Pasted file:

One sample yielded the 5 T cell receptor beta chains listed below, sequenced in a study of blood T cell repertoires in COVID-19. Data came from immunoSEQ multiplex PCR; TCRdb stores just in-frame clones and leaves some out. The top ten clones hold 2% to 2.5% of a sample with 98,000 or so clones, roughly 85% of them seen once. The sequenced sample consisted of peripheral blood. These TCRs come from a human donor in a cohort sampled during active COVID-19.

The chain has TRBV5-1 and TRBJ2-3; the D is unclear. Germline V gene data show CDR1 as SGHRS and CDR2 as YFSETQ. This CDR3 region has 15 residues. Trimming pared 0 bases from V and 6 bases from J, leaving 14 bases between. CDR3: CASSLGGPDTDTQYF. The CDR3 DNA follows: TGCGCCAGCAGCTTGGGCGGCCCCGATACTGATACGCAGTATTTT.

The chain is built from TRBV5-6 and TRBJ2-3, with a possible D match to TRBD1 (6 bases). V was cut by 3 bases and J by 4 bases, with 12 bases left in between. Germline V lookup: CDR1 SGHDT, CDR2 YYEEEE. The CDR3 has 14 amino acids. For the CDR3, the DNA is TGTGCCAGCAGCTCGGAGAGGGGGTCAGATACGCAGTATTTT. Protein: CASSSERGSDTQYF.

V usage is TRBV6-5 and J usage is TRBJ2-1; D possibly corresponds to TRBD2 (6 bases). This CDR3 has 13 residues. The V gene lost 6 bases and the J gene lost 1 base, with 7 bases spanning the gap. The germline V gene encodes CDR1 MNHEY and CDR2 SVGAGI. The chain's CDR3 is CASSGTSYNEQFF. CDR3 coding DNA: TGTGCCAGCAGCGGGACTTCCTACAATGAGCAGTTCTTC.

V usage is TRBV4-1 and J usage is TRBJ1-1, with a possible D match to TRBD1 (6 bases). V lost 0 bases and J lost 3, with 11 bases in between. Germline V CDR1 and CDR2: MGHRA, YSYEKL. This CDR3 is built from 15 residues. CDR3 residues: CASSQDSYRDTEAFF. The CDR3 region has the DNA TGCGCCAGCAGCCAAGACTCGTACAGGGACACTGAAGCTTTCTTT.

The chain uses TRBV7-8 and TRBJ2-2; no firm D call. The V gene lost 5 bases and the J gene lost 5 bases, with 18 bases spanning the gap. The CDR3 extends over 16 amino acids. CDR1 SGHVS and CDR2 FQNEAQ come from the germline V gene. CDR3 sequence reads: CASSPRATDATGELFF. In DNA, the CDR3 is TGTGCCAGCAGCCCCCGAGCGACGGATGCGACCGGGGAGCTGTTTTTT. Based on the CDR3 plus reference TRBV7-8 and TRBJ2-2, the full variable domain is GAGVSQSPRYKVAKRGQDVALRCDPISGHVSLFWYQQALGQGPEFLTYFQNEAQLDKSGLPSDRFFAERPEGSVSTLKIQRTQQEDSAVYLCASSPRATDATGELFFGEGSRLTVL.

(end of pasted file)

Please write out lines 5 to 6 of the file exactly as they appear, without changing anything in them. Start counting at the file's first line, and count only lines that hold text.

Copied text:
V usage is TRBV4-1 and J usage is TRBJ1-1, with a possible D match to TRBD1 (6 bases). V lost 0 bases and J lost 3, with 11 bases in between. Germline V CDR1 and CDR2: MGHRA, YSYEKL. This CDR3 is built from 15 residues. CDR3 residues: CASSQDSYRDTEAFF. The CDR3 region has the DNA TGCGCCAGCAGCCAAGACTCGTACAGGGACACTGAAGCTTTCTTT.

The chain uses TRBV7-8 and TRBJ2-2; no firm D call. The V gene lost 5 bases and the J gene lost 5 bases, with 18 bases spanning the gap. The CDR3 extends over 16 amino acids. CDR1 SGHVS and CDR2 FQNEAQ come from the germline V gene. CDR3 sequence reads: CASSPRATDATGELFF. In DNA, the CDR3 is TGTGCCAGCAGCCCCCGAGCGACGGATGCGACCGGGGAGCTGTTTTTT. Based on the CDR3 plus reference TRBV7-8 and TRBJ2-2, the full variable domain is GAGVSQSPRYKVAKRGQDVALRCDPISGHVSLFWYQQALGQGPEFLTYFQNEAQLDKSGLPSDRFFAERPEGSVSTLKIQRTQQEDSAVYLCASSPRATDATGELFFGEGSRLTVL.